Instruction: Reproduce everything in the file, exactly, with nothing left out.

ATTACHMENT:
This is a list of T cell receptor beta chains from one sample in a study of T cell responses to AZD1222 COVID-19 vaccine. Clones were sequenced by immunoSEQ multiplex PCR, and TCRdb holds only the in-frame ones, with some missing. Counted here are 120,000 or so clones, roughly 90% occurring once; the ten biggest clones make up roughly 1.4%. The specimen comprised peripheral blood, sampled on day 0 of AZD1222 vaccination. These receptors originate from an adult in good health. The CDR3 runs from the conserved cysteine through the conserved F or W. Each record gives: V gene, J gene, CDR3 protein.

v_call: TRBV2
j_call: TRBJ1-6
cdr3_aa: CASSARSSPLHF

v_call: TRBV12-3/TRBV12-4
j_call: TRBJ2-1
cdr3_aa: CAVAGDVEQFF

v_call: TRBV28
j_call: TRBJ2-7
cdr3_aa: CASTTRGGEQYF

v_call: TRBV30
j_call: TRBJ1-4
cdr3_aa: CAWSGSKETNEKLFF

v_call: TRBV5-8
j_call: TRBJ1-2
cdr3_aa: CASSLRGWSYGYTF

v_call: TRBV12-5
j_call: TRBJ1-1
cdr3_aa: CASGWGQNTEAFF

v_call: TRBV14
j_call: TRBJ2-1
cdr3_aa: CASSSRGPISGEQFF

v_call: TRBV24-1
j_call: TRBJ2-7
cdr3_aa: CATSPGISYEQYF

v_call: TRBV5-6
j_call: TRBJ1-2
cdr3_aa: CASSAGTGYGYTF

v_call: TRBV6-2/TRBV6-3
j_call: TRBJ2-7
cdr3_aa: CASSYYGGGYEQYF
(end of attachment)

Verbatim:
This is a list of T cell receptor beta chains from one sample in a study of T cell responses to AZD1222 COVID-19 vaccine. Clones were sequenced by immunoSEQ multiplex PCR, and TCRdb holds only the in-frame ones, with some missing. Counted here are 120,000 or so clones, roughly 90% occurring once; the ten biggest clones make up roughly 1.4%. The specimen comprised peripheral blood, sampled on day 0 of AZD1222 vaccination. These receptors originate from an adult in good health. The CDR3 runs from the conserved cysteine through the conserved F or W. Each record gives: V gene, J gene, CDR3 protein.

v_call: TRBV2
j_call: TRBJ1-6
cdr3_aa: CASSARSSPLHF

v_call: TRBV12-3/TRBV12-4
j_call: TRBJ2-1
cdr3_aa: CAVAGDVEQFF

v_call: TRBV28
j_call: TRBJ2-7
cdr3_aa: CASTTRGGEQYF

v_call: TRBV30
j_call: TRBJ1-4
cdr3_aa: CAWSGSKETNEKLFF

v_call: TRBV5-8
j_call: TRBJ1-2
cdr3_aa: CASSLRGWSYGYTF

v_call: TRBV12-5
j_call: TRBJ1-1
cdr3_aa: CASGWGQNTEAFF

v_call: TRBV14
j_call: TRBJ2-1
cdr3_aa: CASSSRGPISGEQFF

v_call: TRBV24-1
j_call: TRBJ2-7
cdr3_aa: CATSPGISYEQYF

v_call: TRBV5-6
j_call: TRBJ1-2
cdr3_aa: CASSAGTGYGYTF

v_call: TRBV6-2/TRBV6-3
j_call: TRBJ2-7
cdr3_aa: CASSYYGGGYEQYF